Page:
That's not to say the platforming is perfect. Putting the game in first person was perhaps not the best decision. In first person it's often more difficult to judge how and where you're going to land, which is perhaps why you can see every part of your body if you know where to look. Being able to see your arms and legs gives you some sense of orientation and of course also keeps the game from looking like some kind of weird camera-based racing game, especially since often times you will be sliding along the ground or doing somersaults to cushion some of the longer falls. Still though, most of the moves and puzzles remind me a lot of Sands of Time (the first game in the second Prince of Person trilogy) which I also felt was a very strong platformer, and that's never a bad thing.

There are other things I could talk about as well. The story of the game is completely laughable and generic, even by video game standards. Dystopian city, you on one side of the law, your sister on the other side, she's been framed for murder, you need to get her back and get revenge on who did it. Blah blah blah. For some bizarre reason I don't quite understand all the story cutscenes (the ones that take place between levels rather than during) are done in a sort of Flash-style vector art that doesn't really fit in the the art style of the rest of the game. You can skip them once the level has loaded, or just sit through them like I did and weep at the generic dialogue as the fairly predictable story unfolds.

Interestingly enough in the future there will be a DLC release for this game which contains levels that, aside from being mostly abstract, have no enemies or 'run for your life' missions in them. They've taken out pretty much every frustrating or poorly done aspect of the game for the DLC and left only the purest and most fun elements. Granted it will probably be much more difficult platforming but I'm all for that since the main game never felt like it had any ultra-difficult moments in that regard. So I guess if nothing else I'm looking forward to that stuff.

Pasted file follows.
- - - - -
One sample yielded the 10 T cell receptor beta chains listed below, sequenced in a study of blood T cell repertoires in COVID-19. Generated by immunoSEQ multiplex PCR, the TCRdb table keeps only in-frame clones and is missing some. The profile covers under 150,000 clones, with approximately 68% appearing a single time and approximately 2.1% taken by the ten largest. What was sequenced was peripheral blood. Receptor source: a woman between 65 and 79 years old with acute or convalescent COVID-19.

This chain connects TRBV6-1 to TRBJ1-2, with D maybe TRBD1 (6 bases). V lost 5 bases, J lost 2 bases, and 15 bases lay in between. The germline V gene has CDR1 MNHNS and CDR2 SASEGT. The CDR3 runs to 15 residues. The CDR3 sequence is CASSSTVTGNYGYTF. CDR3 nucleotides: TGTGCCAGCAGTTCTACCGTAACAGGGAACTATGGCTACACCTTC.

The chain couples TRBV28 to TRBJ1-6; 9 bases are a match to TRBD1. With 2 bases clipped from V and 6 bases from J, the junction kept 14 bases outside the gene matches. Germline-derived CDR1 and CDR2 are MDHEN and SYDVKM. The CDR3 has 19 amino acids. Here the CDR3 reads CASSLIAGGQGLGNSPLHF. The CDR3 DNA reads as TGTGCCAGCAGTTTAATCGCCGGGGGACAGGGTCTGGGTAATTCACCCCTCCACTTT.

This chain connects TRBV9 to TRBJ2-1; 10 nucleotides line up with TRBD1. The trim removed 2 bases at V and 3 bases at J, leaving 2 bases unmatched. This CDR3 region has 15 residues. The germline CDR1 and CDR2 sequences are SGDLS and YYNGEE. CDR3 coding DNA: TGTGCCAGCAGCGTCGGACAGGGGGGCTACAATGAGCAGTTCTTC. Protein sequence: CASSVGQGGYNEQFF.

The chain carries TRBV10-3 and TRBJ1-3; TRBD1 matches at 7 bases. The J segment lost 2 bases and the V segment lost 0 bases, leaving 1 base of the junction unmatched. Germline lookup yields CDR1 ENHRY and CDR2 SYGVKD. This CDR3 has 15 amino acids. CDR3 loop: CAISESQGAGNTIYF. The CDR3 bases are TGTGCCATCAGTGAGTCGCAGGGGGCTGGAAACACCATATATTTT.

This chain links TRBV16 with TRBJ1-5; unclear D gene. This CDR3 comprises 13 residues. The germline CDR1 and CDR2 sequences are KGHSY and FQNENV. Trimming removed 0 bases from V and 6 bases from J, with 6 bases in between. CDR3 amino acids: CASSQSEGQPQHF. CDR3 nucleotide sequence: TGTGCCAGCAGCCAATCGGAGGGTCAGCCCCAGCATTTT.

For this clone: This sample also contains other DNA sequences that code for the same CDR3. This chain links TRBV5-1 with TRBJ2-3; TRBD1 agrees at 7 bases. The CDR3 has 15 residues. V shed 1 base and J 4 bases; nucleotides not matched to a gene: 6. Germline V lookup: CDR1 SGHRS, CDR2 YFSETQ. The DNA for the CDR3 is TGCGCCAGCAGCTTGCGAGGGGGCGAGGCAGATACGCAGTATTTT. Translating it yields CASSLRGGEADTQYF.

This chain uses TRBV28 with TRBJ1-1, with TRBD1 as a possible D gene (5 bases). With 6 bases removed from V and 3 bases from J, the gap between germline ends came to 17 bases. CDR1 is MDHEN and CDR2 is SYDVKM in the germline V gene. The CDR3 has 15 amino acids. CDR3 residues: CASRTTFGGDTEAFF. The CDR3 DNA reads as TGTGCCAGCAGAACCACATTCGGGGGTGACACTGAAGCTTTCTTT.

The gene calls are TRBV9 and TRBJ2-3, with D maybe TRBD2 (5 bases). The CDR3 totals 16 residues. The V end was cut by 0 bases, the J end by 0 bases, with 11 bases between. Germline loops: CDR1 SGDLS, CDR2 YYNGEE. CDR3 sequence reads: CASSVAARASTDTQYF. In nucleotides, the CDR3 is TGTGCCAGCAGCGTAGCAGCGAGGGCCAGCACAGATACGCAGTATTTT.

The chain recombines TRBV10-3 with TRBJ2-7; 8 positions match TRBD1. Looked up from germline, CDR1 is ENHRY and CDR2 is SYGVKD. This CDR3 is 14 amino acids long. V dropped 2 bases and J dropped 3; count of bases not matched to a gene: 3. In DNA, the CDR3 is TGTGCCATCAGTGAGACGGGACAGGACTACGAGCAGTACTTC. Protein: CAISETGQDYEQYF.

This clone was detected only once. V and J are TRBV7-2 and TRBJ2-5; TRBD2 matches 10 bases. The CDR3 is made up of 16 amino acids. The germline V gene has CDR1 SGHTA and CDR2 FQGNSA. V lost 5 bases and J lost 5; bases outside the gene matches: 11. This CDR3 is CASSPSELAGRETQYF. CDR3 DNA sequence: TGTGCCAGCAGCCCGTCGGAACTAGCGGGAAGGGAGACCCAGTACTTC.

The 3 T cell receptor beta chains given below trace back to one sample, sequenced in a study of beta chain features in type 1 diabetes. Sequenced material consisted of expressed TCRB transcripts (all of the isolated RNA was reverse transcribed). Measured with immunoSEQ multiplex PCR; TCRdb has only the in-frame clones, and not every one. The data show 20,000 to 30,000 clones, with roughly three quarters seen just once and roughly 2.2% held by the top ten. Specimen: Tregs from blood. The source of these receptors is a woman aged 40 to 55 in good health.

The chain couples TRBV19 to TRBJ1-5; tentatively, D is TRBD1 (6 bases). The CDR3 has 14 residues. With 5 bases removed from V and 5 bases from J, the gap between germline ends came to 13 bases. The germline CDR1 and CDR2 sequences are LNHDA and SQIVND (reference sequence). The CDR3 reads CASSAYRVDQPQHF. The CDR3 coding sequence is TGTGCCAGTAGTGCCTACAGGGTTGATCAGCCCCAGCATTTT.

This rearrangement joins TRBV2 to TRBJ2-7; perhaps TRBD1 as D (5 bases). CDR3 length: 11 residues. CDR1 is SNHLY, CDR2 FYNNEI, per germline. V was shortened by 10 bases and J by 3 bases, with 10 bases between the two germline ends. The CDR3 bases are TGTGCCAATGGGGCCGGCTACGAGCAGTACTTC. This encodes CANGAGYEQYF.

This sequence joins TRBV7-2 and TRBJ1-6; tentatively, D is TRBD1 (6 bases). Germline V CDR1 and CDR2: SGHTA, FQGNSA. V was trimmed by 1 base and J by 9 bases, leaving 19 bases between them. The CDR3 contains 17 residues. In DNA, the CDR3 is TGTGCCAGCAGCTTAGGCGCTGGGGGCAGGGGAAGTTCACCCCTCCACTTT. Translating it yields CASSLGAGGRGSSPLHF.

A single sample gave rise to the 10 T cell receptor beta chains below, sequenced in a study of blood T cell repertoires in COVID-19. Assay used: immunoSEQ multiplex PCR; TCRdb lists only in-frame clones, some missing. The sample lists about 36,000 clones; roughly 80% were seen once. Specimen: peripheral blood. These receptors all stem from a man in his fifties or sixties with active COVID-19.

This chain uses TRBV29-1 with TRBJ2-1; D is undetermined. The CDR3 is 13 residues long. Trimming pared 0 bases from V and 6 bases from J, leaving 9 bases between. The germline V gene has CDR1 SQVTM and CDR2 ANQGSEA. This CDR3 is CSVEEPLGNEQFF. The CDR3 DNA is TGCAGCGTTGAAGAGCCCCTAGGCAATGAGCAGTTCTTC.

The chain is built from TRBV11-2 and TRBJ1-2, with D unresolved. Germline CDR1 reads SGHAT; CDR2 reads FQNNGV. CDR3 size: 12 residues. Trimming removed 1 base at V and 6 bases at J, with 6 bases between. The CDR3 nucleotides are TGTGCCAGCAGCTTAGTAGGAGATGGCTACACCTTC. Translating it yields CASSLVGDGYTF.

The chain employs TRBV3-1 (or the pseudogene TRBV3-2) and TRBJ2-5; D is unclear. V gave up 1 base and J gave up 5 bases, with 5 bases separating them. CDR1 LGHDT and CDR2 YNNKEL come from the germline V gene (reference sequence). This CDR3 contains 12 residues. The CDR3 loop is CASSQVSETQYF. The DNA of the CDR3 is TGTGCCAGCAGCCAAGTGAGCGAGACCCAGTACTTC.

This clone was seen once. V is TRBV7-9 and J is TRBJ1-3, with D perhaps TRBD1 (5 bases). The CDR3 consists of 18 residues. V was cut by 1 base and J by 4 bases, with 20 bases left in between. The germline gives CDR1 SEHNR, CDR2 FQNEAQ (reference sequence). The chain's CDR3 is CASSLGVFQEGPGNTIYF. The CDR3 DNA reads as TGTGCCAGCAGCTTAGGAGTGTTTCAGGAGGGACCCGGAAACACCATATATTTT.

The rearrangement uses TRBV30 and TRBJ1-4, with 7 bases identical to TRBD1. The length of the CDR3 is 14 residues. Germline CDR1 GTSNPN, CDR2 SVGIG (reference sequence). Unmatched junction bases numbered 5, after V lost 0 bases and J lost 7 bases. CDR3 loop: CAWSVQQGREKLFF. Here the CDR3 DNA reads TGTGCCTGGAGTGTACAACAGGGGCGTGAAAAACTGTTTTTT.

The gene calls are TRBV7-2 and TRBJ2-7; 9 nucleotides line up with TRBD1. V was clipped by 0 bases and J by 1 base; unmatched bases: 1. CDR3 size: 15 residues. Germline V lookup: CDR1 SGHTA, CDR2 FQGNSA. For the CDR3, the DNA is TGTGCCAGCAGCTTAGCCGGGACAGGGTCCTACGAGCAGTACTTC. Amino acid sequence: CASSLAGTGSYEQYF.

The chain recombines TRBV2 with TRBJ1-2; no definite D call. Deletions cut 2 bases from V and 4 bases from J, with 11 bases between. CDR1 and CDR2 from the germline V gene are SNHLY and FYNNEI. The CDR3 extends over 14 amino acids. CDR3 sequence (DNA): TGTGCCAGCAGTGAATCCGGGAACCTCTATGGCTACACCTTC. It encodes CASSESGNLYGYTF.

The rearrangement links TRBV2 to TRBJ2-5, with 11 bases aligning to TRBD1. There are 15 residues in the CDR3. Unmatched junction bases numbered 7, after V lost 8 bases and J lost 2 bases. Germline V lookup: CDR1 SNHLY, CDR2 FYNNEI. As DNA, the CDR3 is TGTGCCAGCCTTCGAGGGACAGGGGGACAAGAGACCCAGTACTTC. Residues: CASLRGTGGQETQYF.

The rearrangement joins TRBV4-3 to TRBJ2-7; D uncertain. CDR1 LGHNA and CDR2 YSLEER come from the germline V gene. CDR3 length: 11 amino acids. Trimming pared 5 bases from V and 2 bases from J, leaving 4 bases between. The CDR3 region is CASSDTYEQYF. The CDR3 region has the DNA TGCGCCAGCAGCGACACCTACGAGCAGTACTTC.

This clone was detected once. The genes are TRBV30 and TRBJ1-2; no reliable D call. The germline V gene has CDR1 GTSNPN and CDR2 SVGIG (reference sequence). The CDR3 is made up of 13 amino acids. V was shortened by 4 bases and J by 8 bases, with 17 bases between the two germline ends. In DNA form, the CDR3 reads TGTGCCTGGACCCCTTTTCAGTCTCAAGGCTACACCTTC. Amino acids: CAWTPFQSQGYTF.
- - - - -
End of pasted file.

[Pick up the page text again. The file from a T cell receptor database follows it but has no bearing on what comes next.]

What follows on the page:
Either way, Mirror's Edge is a pretty good example of a game with a good and even innovative idea that was simply executed poorly. I've heard Mirror's Edge 2 is in the cards in spite of mediocre sales for the first game, so hopefully DICE can refine and fix the mechanics and make a first person platformer that's as enjoyable as we all imagined. Or at least close enough.
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You used the same screenshot twice there.

Jan. 27, 2009 (9:55pm EST)

#2 - Mike Reply
I don't know what you're talking about!

Feb. 1, 2009 (10:10pm EST)